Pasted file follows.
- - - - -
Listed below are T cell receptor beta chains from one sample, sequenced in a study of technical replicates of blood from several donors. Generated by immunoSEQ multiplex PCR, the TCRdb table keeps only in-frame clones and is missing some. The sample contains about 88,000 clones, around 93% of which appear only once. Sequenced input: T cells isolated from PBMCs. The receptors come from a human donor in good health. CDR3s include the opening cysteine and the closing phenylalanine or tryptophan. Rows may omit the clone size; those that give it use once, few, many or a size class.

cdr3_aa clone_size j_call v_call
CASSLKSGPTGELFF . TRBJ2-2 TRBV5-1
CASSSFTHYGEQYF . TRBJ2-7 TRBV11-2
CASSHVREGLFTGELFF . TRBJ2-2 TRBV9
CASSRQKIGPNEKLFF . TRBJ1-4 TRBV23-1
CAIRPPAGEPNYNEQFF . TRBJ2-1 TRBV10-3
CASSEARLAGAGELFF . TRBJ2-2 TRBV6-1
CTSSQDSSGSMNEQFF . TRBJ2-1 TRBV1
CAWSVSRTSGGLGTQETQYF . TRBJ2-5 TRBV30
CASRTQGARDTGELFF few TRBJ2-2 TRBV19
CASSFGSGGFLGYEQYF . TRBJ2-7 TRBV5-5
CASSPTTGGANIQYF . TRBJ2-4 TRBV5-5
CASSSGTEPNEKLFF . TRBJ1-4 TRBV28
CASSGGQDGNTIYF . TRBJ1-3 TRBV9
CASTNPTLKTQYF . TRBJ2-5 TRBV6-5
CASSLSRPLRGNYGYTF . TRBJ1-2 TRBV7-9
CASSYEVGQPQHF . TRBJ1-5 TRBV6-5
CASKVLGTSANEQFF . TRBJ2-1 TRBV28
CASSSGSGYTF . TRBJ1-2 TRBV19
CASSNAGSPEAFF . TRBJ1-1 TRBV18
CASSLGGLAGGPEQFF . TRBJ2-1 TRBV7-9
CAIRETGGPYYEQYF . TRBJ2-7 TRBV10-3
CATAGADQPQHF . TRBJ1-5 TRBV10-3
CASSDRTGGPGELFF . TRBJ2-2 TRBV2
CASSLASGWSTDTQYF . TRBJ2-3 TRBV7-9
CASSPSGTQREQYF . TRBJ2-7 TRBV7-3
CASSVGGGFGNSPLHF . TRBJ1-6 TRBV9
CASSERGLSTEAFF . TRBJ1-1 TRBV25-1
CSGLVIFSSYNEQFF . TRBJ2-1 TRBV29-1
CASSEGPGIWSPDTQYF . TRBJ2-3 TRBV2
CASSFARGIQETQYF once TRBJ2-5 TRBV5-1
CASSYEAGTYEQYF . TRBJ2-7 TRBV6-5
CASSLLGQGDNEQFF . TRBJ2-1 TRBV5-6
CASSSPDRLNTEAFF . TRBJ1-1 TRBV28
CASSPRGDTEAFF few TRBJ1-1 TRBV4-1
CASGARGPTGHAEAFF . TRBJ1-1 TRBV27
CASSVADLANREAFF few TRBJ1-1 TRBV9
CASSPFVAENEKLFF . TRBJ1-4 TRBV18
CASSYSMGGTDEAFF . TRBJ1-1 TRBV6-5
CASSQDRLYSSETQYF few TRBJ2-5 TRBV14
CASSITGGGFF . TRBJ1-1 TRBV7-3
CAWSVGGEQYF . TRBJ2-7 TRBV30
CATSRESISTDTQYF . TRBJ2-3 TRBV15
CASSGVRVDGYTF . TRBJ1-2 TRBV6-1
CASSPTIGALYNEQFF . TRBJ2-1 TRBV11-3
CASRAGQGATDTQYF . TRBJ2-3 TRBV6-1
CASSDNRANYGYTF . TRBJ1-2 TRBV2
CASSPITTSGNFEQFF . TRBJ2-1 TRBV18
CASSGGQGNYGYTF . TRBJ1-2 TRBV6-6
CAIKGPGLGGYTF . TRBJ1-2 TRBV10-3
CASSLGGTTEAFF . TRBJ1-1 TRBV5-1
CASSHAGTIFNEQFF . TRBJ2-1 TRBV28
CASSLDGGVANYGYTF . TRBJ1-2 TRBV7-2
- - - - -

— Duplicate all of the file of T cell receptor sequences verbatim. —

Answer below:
Listed below are T cell receptor beta chains from one sample, sequenced in a study of technical replicates of blood from several donors. Generated by immunoSEQ multiplex PCR, the TCRdb table keeps only in-frame clones and is missing some. The sample contains about 88,000 clones, around 93% of which appear only once. Sequenced input: T cells isolated from PBMCs. The receptors come from a human donor in good health. CDR3s include the opening cysteine and the closing phenylalanine or tryptophan. Rows may omit the clone size; those that give it use once, few, many or a size class.

cdr3_aa clone_size j_call v_call
CASSLKSGPTGELFF . TRBJ2-2 TRBV5-1
CASSSFTHYGEQYF . TRBJ2-7 TRBV11-2
CASSHVREGLFTGELFF . TRBJ2-2 TRBV9
CASSRQKIGPNEKLFF . TRBJ1-4 TRBV23-1
CAIRPPAGEPNYNEQFF . TRBJ2-1 TRBV10-3
CASSEARLAGAGELFF . TRBJ2-2 TRBV6-1
CTSSQDSSGSMNEQFF . TRBJ2-1 TRBV1
CAWSVSRTSGGLGTQETQYF . TRBJ2-5 TRBV30
CASRTQGARDTGELFF few TRBJ2-2 TRBV19
CASSFGSGGFLGYEQYF . TRBJ2-7 TRBV5-5
CASSPTTGGANIQYF . TRBJ2-4 TRBV5-5
CASSSGTEPNEKLFF . TRBJ1-4 TRBV28
CASSGGQDGNTIYF . TRBJ1-3 TRBV9
CASTNPTLKTQYF . TRBJ2-5 TRBV6-5
CASSLSRPLRGNYGYTF . TRBJ1-2 TRBV7-9
CASSYEVGQPQHF . TRBJ1-5 TRBV6-5
CASKVLGTSANEQFF . TRBJ2-1 TRBV28
CASSSGSGYTF . TRBJ1-2 TRBV19
CASSNAGSPEAFF . TRBJ1-1 TRBV18
CASSLGGLAGGPEQFF . TRBJ2-1 TRBV7-9
CAIRETGGPYYEQYF . TRBJ2-7 TRBV10-3
CATAGADQPQHF . TRBJ1-5 TRBV10-3
CASSDRTGGPGELFF . TRBJ2-2 TRBV2
CASSLASGWSTDTQYF . TRBJ2-3 TRBV7-9
CASSPSGTQREQYF . TRBJ2-7 TRBV7-3
CASSVGGGFGNSPLHF . TRBJ1-6 TRBV9
CASSERGLSTEAFF . TRBJ1-1 TRBV25-1
CSGLVIFSSYNEQFF . TRBJ2-1 TRBV29-1
CASSEGPGIWSPDTQYF . TRBJ2-3 TRBV2
CASSFARGIQETQYF once TRBJ2-5 TRBV5-1
CASSYEAGTYEQYF . TRBJ2-7 TRBV6-5
CASSLLGQGDNEQFF . TRBJ2-1 TRBV5-6
CASSSPDRLNTEAFF . TRBJ1-1 TRBV28
CASSPRGDTEAFF few TRBJ1-1 TRBV4-1
CASGARGPTGHAEAFF . TRBJ1-1 TRBV27
CASSVADLANREAFF few TRBJ1-1 TRBV9
CASSPFVAENEKLFF . TRBJ1-4 TRBV18
CASSYSMGGTDEAFF . TRBJ1-1 TRBV6-5
CASSQDRLYSSETQYF few TRBJ2-5 TRBV14
CASSITGGGFF . TRBJ1-1 TRBV7-3
CAWSVGGEQYF . TRBJ2-7 TRBV30
CATSRESISTDTQYF . TRBJ2-3 TRBV15
CASSGVRVDGYTF . TRBJ1-2 TRBV6-1
CASSPTIGALYNEQFF . TRBJ2-1 TRBV11-3
CASRAGQGATDTQYF . TRBJ2-3 TRBV6-1
CASSDNRANYGYTF . TRBJ1-2 TRBV2
CASSPITTSGNFEQFF . TRBJ2-1 TRBV18
CASSGGQGNYGYTF . TRBJ1-2 TRBV6-6
CAIKGPGLGGYTF . TRBJ1-2 TRBV10-3
CASSLGGTTEAFF . TRBJ1-1 TRBV5-1
CASSHAGTIFNEQFF . TRBJ2-1 TRBV28
CASSLDGGVANYGYTF . TRBJ1-2 TRBV7-2